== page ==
Exposure to air pollutants – even at levels below World Health Organization air quality guidelines – may trigger a heart attack within the hour, according to a new study from China that found the risks were highest among older people and when the weather was colder.
The study found exposure to any level of four common air pollutants could quickly trigger the onset of acute coronary syndrome. ACS is an umbrella term describing any situation in which blood supplied to the heart muscle is blocked, such as in a heart attack or unstable angina, chest pain caused by blood clots that temporarily block an artery. The strongest risk occurred within the first hour of exposure and diminished over the course of the day.
Exposure to air pollution and road traffic noise over the course of many years may be associated with an increased risk of developing heart failure, and the correlation appears to be even greater in people who are former smokers or have high blood pressure, according to new research published in the Journal of the American Heart Association, an open access journal of the American Heart Association.
“We found that long-term exposure to specific air pollutants and road traffic noise increased the risk of incident heart failure, especially for former smokers or people with hypertension, so preventive and educational measures are necessary,” said Youn-Hee Lim, Ph.D., lead author of the study and assistant professor in the section of environmental health within the department of public health at the University of Copenhagen in Copenhagen, Denmark. “To minimize the impact of these exposures, broad public tactics such as emissions control measures should be implemented. Strategies like smoking cessation and blood pressure control must be encouraged to help reduce individual risk.”
This analysis examined the impact of long-term environmental exposure, specifically from air pollution and road traffic noise, on the development of heart failure in a group of female nurses in Denmark over a 15-to-20-year period.
Breathing dirty air takes a heavy toll on gut bacteria, boosting risk of obesity, diabetes, gastrointestinal disorders and other chronic illnesses, new University of Colorado Boulder (CU) research suggests.
The study, published online in the journal Environment International, is the first to link air pollution to changes in the structure and function of the human gut microbiome—the collection of trillions of microorganisms residing within us.
The gaseous pollutant ozone, which helps make up Denver’s infamous “brown cloud”—is particularly hazardous, the study found, with young adults exposed to higher levels of ozone showing less microbial diversity and more of certain species associated with obesity and disease.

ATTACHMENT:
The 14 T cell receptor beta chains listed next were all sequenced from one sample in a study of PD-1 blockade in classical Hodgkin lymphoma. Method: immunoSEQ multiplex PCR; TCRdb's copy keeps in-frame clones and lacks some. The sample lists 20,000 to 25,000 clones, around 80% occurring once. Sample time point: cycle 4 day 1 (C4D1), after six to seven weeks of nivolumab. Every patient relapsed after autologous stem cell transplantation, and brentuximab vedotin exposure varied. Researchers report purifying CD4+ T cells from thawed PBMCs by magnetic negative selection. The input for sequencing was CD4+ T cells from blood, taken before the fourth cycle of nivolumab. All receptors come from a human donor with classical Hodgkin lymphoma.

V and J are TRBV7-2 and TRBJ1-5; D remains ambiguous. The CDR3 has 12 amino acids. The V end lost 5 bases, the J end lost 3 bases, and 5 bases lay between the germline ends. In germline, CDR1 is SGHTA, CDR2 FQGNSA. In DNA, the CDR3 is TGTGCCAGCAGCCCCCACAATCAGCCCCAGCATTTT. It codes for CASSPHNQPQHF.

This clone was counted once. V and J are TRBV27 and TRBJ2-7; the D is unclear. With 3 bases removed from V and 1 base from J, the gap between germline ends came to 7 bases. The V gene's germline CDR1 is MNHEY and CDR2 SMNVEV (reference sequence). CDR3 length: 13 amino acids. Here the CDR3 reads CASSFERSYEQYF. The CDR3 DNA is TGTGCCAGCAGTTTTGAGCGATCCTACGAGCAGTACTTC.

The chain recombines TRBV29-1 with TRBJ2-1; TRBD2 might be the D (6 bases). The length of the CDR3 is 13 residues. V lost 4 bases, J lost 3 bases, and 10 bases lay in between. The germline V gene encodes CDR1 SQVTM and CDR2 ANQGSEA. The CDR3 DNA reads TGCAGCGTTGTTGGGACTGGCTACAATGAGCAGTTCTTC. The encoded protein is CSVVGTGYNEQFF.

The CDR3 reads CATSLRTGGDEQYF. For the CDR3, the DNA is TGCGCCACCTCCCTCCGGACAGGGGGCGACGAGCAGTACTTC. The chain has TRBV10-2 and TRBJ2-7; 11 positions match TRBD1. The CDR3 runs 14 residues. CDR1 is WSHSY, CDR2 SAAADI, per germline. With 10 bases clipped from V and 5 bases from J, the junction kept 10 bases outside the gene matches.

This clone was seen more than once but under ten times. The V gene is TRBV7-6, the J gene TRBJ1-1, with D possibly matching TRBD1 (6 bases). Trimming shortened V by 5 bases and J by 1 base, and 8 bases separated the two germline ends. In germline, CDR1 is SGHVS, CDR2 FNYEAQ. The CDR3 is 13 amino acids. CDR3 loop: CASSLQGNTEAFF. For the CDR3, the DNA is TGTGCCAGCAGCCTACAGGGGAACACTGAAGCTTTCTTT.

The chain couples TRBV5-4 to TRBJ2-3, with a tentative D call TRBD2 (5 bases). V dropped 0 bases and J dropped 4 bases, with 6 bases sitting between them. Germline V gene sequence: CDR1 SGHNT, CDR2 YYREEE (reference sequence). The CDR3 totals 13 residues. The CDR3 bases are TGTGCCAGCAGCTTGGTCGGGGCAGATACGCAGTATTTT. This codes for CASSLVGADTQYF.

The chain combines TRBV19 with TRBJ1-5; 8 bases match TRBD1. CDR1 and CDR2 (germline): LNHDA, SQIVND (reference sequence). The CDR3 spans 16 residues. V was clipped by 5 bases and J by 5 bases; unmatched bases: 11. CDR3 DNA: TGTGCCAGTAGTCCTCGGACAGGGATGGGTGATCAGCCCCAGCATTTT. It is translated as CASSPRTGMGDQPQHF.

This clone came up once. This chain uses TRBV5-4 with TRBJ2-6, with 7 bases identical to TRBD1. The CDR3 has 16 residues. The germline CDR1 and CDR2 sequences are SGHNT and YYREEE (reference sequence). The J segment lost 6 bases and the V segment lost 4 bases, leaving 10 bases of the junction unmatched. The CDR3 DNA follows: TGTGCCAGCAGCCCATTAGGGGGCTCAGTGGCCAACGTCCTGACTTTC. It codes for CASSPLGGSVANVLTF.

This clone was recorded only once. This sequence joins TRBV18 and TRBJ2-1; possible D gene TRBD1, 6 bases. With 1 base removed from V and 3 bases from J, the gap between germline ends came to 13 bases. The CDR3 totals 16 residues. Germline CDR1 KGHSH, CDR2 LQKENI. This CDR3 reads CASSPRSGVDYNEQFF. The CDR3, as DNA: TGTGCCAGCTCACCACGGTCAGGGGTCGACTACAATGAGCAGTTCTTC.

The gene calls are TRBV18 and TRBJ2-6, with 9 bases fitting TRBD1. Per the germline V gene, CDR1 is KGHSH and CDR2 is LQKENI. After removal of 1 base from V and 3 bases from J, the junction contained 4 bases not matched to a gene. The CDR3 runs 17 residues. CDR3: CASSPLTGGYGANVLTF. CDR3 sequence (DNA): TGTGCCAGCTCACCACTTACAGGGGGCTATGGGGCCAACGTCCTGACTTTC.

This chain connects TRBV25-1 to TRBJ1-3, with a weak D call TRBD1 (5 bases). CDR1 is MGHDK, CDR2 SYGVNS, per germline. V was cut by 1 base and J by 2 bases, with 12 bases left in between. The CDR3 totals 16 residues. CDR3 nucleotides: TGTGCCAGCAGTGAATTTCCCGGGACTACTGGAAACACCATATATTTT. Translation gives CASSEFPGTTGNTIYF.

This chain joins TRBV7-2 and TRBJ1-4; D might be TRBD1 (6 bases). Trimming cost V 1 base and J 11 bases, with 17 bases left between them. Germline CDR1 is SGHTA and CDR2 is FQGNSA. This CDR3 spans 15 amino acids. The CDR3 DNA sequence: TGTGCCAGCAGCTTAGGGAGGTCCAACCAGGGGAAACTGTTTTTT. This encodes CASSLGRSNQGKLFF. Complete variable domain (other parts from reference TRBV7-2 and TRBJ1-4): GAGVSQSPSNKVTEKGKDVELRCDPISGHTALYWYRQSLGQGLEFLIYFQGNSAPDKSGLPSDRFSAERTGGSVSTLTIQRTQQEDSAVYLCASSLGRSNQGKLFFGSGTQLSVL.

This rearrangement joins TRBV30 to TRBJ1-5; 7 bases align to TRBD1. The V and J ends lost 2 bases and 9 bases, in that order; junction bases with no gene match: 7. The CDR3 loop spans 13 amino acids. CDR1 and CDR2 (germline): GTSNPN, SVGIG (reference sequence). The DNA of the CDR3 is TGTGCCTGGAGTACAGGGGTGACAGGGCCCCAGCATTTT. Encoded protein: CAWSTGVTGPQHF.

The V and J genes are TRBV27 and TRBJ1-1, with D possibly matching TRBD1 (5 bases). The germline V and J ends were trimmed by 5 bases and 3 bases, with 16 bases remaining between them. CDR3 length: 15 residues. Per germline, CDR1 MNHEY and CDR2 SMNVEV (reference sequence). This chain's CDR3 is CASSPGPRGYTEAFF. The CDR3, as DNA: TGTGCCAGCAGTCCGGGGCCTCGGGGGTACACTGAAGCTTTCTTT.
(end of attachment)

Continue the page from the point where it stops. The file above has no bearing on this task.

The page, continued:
“We know from previous research that air pollutants can have a whole host of adverse health effects,” said senior author Tanya Alderete, an assistant professor of integrative physiology, pointing to studies linking smog with Type 2 diabetes, weight gain and inflammatory bowel diseases. “The takeaway from this paper is that some of those effects might be due to changes in the gut.”
As a senior citizen whose family has Alzheimer’s Disease and other forms of dementia on both sides, I take these studies very seriously
Living near major roads or highways is linked to higher incidence of dementia, Parkinson’s disease, Alzheimer’s disease and multiple sclerosis (MS), suggests new research published this week in the journal Environmental Health.
Researchers from the University of British Columbia analyzed data for 678,000 adults in Metro Vancouver. They found that living less than 50 meters from a major road or less than 150 meters from a highway is associated with a higher risk of developing dementia, Parkinson’s, Alzheimer’s and MS—likely due to increased exposure to air pollution.
The researchers also found that living near green spaces, like parks, has protective effects against developing these neurological disorders.
They looked at patient data on 131,000 Londoners aged 50 to 79, and based on their residential postcodes, the researchers estimated their yearly exposure to air pollutants. These were specifically nitrogen dioxide, fine particulate matter and ozone, as well as proximity to heavy traffic and road noise, using modelling methods validated with recorded measurements. Continue reading →